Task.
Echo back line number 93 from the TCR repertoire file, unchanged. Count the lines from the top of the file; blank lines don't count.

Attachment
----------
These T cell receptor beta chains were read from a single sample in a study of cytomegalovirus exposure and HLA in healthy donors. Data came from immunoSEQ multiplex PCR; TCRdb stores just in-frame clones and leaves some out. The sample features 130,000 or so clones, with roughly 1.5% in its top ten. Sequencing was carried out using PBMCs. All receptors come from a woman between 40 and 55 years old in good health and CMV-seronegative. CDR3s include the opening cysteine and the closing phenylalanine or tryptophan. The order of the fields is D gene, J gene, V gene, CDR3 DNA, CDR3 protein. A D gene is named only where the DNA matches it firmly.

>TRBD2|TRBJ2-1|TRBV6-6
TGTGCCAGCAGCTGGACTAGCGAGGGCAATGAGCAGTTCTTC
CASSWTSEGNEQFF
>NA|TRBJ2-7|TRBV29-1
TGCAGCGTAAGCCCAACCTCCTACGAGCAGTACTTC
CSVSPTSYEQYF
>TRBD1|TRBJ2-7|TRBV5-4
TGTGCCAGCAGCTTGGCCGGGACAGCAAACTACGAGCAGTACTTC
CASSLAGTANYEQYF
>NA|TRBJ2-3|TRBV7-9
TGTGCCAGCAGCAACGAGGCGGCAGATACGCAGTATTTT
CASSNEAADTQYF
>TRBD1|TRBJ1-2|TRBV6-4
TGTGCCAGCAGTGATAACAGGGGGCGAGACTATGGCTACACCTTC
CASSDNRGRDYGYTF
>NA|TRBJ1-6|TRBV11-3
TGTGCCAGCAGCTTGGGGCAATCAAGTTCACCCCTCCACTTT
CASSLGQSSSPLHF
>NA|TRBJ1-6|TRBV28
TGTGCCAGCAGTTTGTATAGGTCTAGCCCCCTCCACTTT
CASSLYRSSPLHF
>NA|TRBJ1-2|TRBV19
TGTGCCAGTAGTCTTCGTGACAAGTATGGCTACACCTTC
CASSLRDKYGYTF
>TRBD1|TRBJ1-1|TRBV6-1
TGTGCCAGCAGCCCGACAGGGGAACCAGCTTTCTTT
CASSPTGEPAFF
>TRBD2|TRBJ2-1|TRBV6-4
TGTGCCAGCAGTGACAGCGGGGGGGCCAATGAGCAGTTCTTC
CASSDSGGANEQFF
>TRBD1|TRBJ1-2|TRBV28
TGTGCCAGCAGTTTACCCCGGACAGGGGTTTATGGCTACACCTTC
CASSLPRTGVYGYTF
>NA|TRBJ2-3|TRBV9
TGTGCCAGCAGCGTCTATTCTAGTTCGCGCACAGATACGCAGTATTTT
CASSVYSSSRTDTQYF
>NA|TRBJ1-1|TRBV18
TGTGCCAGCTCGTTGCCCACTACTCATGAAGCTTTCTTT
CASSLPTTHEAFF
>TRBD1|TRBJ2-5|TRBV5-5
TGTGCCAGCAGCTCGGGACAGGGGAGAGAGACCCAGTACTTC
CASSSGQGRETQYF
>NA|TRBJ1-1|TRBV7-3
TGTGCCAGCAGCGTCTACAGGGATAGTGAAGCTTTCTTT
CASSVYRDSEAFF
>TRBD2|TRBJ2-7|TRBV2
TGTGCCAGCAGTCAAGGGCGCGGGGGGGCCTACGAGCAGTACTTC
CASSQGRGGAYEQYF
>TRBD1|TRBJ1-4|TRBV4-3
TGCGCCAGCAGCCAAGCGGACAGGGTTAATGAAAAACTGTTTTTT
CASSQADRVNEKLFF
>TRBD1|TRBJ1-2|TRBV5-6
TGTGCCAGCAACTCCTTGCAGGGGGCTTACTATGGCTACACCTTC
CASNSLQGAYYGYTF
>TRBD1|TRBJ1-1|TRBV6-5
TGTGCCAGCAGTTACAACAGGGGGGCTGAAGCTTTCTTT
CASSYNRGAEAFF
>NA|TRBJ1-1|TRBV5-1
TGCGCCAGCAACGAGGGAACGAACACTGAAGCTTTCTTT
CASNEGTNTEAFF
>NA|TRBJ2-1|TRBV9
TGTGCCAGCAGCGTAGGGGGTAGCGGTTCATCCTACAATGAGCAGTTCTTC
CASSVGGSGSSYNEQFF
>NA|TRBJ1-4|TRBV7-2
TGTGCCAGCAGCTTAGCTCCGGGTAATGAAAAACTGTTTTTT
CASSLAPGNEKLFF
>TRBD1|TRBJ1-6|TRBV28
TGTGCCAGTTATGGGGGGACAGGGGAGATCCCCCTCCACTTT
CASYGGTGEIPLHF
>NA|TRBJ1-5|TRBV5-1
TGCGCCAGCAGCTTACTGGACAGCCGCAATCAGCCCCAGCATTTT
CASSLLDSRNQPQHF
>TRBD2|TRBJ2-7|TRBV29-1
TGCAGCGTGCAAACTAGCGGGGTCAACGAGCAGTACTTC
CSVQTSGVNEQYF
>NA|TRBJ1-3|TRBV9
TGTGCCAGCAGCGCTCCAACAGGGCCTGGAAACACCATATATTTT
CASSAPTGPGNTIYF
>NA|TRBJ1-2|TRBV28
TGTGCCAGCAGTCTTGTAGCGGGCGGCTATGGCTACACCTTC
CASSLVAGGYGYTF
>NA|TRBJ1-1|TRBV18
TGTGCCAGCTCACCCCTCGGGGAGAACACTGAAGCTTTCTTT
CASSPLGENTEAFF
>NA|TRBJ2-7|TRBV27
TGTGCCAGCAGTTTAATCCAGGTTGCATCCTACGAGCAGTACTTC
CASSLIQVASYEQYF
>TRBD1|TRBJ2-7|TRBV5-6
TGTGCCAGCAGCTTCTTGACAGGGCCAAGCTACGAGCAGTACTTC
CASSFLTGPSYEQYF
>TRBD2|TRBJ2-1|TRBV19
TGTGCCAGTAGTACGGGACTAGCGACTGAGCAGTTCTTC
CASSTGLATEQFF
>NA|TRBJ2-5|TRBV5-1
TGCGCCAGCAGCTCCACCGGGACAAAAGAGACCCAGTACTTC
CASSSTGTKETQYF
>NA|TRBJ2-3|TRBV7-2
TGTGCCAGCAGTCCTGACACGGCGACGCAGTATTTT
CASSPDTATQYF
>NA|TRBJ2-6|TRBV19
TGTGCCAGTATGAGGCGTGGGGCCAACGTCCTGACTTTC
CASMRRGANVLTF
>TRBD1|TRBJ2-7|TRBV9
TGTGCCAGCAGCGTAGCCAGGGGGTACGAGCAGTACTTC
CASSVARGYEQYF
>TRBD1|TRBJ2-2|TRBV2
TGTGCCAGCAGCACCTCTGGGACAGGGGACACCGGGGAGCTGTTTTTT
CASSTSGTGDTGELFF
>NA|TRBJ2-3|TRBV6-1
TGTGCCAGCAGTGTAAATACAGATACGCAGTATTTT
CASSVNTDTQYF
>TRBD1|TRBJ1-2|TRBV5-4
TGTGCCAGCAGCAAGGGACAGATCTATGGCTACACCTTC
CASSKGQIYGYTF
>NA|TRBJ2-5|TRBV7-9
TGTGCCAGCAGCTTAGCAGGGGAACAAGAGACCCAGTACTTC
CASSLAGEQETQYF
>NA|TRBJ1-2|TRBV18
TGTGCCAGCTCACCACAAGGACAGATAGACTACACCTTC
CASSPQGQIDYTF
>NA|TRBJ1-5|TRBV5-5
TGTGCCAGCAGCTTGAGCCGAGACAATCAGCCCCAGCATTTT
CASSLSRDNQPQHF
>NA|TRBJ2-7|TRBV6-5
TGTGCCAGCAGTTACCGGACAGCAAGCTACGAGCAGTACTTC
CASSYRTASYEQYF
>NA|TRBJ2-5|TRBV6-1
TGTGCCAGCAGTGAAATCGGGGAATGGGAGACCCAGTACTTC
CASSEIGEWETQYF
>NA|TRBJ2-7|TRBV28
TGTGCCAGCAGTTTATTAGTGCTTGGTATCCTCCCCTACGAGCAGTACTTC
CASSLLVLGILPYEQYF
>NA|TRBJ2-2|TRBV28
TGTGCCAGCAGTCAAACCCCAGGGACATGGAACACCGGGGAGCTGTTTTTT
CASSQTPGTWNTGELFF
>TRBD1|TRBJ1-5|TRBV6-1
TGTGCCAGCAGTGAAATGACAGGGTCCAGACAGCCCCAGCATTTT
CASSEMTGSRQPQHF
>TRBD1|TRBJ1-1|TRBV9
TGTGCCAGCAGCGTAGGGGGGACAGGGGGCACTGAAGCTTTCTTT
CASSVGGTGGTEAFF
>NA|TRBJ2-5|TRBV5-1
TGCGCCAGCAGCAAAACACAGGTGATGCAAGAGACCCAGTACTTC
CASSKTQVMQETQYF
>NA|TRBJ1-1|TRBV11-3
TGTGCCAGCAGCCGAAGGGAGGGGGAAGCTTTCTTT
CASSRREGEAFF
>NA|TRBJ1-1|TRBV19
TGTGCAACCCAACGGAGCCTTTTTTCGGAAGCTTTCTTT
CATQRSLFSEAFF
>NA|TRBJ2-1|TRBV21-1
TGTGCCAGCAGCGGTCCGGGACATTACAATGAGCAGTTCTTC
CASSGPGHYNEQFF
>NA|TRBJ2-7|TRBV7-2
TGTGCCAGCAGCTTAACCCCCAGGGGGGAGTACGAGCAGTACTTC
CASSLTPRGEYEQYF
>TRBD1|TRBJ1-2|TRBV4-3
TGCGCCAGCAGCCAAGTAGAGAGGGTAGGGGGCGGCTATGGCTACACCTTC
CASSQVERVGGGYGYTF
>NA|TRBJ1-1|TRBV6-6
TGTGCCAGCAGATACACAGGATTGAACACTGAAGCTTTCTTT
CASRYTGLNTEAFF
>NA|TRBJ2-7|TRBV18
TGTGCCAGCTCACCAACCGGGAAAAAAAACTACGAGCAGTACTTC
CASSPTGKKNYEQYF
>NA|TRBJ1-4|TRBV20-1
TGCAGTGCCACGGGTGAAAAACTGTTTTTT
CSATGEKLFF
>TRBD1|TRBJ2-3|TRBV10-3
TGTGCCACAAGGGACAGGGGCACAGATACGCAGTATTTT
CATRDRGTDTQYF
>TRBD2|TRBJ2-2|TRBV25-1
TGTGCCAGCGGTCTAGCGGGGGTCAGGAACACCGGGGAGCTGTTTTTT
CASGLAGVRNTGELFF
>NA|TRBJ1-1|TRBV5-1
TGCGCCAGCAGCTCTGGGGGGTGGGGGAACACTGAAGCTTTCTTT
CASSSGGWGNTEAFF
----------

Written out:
TGTGCCAGTAGTACGGGACTAGCGACTGAGCAGTTCTTC